Most talks have a slide deck, but for a demo I create a second deliverable: the cheatsheet. This is a printable piece of paper (because my screens are mirrored!) with prompts to get me through the demo. It stars off with "Start the vagrant machine, make sure the tests database is empty" and has a combination of commands to type and reminders like "Now STOP and explain what rebasing is before you do the next bit!" to help me to juggle the combination of communicating and demoing. Even if I don't need a whole printed set of stage directions, I sometimes use a single index card of notes if I feel worried about forgetting which slide is next (all right, I always feel worried and often have this in my back pocket in case of panic).

Stage Setup

Given that you need to mirror in order to demo, you now need to be able to give the whole of the rest of the talk without your presenter second screen. I sometimes put my phone in airplane mode (do this during all talks so that the phone can't receive incoming anything and also can't send notifications to your wearable tech!) and put a timer app on there, since I have one that I use when rehearsing. Also consider if you are doing a mostly-terminal or mostly-white demo that this will wildly light up or dim the room which can be jarring for the audience - I always use a dark-themed slide deck if I need to switch to my black terminal at any time.

Related: make sure your fonts are big enough. You are close to your laptop screen and for an online session it matters a bit less (but someone always tries to watch on their phone) but for an in-person presentation make sure your fonts are as big as those on slides. For your slides: print your slide deck on paper with 12 slides to a page. If you can't read it at arm's length, go bigger on the font size. Nobody ever complained that the slides were too clear and easy to read!!

Pro-tip for making slides more accessible: upload them in advance and either tweet the link before you go on stage or put the link on the front page of the slides (or both). Plenty of people find it easier to invert colours, zoom in, or otherwise work with a slide deck they can use on their own devices.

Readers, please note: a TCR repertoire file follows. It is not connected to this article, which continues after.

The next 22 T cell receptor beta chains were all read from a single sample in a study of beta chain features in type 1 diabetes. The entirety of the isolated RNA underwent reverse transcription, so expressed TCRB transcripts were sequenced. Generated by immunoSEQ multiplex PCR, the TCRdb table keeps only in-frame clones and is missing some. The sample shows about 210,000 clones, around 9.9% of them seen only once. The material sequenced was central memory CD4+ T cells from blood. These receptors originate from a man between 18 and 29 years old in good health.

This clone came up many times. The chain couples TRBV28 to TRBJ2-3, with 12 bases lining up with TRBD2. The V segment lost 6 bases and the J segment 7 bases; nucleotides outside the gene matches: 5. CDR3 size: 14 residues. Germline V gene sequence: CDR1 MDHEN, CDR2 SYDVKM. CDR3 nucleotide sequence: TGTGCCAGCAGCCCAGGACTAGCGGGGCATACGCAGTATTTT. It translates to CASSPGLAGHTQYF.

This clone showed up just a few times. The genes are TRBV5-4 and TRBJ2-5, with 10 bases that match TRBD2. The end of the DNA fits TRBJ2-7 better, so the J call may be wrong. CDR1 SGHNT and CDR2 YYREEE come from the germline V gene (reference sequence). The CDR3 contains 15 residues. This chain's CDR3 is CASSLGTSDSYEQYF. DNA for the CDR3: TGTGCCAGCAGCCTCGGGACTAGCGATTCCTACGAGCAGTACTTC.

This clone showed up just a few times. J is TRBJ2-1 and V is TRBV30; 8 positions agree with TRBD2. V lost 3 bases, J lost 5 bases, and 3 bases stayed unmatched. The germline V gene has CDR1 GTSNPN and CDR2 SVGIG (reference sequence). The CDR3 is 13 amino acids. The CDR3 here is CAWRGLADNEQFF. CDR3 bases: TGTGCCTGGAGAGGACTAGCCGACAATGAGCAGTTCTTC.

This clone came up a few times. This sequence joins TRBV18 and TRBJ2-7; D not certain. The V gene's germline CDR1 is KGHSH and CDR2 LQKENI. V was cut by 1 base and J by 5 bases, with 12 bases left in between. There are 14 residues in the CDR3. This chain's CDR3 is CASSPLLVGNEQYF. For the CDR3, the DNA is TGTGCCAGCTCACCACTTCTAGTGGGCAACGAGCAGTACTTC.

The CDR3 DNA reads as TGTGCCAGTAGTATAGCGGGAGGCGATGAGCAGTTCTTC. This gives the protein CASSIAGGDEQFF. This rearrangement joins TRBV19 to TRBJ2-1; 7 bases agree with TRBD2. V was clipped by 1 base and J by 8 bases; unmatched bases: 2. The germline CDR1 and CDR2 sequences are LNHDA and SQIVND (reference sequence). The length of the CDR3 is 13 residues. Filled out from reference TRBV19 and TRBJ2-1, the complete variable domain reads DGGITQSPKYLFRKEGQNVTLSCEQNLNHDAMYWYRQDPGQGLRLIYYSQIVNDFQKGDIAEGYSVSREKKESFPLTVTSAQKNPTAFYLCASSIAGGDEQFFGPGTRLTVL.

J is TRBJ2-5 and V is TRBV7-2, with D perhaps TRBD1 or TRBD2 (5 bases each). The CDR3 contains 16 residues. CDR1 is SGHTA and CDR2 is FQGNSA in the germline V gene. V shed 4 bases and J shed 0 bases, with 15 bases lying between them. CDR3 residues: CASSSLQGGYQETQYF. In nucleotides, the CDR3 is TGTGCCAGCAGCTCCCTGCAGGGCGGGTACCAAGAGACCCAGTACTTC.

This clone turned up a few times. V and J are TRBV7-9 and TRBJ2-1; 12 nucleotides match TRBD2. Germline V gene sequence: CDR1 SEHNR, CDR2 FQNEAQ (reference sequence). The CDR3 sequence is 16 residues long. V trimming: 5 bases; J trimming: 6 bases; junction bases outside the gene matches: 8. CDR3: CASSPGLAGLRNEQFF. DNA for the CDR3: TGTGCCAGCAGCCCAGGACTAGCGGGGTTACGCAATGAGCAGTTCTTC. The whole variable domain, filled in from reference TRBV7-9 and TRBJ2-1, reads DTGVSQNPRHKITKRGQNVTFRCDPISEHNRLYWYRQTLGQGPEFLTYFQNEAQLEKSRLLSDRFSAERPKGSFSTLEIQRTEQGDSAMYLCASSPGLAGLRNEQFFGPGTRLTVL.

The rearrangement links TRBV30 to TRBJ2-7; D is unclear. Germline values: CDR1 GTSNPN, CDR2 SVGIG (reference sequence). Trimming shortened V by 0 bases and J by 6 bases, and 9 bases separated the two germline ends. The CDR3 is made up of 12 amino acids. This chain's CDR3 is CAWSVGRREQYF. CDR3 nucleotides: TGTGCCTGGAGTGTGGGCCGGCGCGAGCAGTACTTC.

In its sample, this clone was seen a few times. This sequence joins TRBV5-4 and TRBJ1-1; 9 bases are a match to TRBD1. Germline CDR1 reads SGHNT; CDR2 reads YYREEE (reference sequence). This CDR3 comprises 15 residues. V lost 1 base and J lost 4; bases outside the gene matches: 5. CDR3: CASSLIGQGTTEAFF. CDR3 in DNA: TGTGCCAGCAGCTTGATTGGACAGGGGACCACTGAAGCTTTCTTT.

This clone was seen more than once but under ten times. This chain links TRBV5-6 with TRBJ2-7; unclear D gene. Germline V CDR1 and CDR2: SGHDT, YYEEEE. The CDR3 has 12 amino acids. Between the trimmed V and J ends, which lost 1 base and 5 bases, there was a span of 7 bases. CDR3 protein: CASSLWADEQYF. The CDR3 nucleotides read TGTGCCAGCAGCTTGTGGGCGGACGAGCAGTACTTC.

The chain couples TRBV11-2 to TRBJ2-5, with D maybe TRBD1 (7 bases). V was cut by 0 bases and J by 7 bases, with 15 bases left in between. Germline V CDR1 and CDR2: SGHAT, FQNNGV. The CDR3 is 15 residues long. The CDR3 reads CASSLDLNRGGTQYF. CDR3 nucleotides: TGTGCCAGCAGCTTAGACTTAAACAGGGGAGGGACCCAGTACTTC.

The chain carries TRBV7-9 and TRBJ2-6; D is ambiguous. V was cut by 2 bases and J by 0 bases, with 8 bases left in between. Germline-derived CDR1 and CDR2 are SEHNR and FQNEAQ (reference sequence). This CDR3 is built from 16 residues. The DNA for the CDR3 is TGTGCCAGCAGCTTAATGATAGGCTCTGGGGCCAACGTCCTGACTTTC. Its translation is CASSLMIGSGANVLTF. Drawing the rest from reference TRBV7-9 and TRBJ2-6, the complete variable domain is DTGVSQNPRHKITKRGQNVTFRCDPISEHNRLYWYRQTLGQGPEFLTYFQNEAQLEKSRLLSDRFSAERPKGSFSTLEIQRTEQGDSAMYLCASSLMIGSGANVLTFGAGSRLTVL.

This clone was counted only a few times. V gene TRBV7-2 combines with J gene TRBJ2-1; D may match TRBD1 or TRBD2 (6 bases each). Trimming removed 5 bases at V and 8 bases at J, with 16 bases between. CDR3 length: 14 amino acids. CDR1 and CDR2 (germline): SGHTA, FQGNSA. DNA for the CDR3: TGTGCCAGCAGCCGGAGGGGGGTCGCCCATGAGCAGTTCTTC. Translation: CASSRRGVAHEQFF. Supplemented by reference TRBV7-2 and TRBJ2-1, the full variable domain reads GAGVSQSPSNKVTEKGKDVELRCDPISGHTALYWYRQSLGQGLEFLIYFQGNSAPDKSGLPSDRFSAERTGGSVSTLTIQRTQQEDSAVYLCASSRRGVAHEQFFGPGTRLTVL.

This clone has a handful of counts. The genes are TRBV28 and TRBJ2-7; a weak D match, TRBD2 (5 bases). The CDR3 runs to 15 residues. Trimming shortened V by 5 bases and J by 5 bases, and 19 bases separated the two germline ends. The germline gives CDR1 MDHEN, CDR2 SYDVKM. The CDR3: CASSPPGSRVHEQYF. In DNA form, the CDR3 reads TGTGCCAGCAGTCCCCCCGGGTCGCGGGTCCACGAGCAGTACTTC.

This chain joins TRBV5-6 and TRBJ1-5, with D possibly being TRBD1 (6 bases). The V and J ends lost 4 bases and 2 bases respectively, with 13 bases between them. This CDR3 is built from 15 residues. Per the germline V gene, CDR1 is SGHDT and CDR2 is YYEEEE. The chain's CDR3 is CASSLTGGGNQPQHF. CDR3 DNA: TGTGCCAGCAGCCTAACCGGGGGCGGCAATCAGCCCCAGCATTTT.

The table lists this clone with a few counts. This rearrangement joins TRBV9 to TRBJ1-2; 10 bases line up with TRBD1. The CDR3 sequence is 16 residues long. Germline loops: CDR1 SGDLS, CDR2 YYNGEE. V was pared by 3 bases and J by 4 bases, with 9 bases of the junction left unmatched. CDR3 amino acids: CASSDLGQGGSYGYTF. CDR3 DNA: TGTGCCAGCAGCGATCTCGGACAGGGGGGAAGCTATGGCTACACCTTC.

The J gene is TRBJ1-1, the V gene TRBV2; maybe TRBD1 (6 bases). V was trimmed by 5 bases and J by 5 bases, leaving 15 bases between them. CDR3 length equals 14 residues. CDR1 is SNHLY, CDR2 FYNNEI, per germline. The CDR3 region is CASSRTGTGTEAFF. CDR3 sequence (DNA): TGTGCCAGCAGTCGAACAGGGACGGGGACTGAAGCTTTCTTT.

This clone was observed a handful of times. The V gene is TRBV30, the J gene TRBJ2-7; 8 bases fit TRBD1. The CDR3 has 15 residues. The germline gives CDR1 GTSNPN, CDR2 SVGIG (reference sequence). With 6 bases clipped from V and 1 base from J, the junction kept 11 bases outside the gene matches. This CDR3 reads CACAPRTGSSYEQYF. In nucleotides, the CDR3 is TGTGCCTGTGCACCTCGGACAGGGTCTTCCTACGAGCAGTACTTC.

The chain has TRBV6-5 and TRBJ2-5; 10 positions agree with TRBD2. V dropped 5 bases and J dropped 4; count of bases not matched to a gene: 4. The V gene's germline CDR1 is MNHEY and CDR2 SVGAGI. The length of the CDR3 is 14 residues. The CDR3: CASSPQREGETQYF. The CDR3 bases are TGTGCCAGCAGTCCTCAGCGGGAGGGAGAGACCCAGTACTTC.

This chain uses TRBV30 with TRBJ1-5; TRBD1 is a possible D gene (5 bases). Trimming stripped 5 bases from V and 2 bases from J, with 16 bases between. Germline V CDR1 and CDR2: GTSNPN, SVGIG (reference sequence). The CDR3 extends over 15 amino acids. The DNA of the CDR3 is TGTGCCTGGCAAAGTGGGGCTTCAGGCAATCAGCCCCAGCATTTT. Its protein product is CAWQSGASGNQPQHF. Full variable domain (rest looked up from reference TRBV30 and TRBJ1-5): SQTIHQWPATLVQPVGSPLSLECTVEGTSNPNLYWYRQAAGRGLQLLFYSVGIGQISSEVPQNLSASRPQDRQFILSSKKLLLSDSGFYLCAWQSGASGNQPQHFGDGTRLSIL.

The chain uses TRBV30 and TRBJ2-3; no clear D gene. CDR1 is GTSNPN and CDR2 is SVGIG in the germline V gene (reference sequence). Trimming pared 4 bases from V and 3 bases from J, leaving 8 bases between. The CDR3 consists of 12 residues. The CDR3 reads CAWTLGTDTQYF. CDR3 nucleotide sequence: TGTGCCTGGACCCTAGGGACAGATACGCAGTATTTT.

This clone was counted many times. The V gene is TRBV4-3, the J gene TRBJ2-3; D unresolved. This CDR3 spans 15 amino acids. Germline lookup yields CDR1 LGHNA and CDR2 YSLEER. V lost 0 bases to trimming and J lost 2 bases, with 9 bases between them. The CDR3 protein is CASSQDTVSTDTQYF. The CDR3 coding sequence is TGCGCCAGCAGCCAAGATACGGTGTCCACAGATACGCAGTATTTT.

Always ask beforehand about microphones. You can't hold a handheld mic and type so you may need to drop or use a video of a demo if that's what you'll be using. Also never ever say these words "I don't need the mic". If the majority of humans in the room can hear you then that's nice, but the video recording can't and neither can anyone who is hard of hearing. (I wrote a whole post about microphones if you're interested)

Ask about the lectern/podium as well, including requesting a photo of the setup. It's almost impossible to live demo successfully with your laptop on a table (also ladies, you may need to tape your clothing if you are in the situation of needing to lean over a laptop to type). If you are able to stand, then never sit down, not even for a quick demo. It's much more difficult for people to see and hear you when you sit at your laptop (or indeed address your remarks to it at all - see earlier suggestion to screencast instead), so bring your presence and your attention to where they belong: on the audience.

Plan B

The Amazon Echo demo needs working cloud services, local internet connection (of which I had three options and ended up using the venue wifi), power (which I brought a backup of) and sound connection (I'd requested this in advance and also tested how to do work with the device and a handheld mic). Those are just the plan A. Plan B was that I had clearly labelled videos of all the demos I planned open in the video player on my laptop when I delivered the presentation. Plan C was the the slide deck and videos were also on a USB stick that I had in my pocket; due to setup problems, we were onto Plan C at one point although I did eventually present from my own laptop in a place where I could see (but not reach) it.

The Finish Is Only As Good As The Preparation

The rehearsal part of talk preparation is easy - especially once you've covered the elements above. It takes 40 hours to prepare a 1-hour talk, and probably half as long again to design a repeatable demo that you can do in a slick and understandable way every time. Practice with the second screen setup that you will use (you'll be mirrored), and also include saying whatever words go with in whichever language you will be presenting in, and rehearse against the clock so you know exactly how long each piece will take. Train like an athlete and then train again until you will produce informative and polished results even under pressure. Good luck!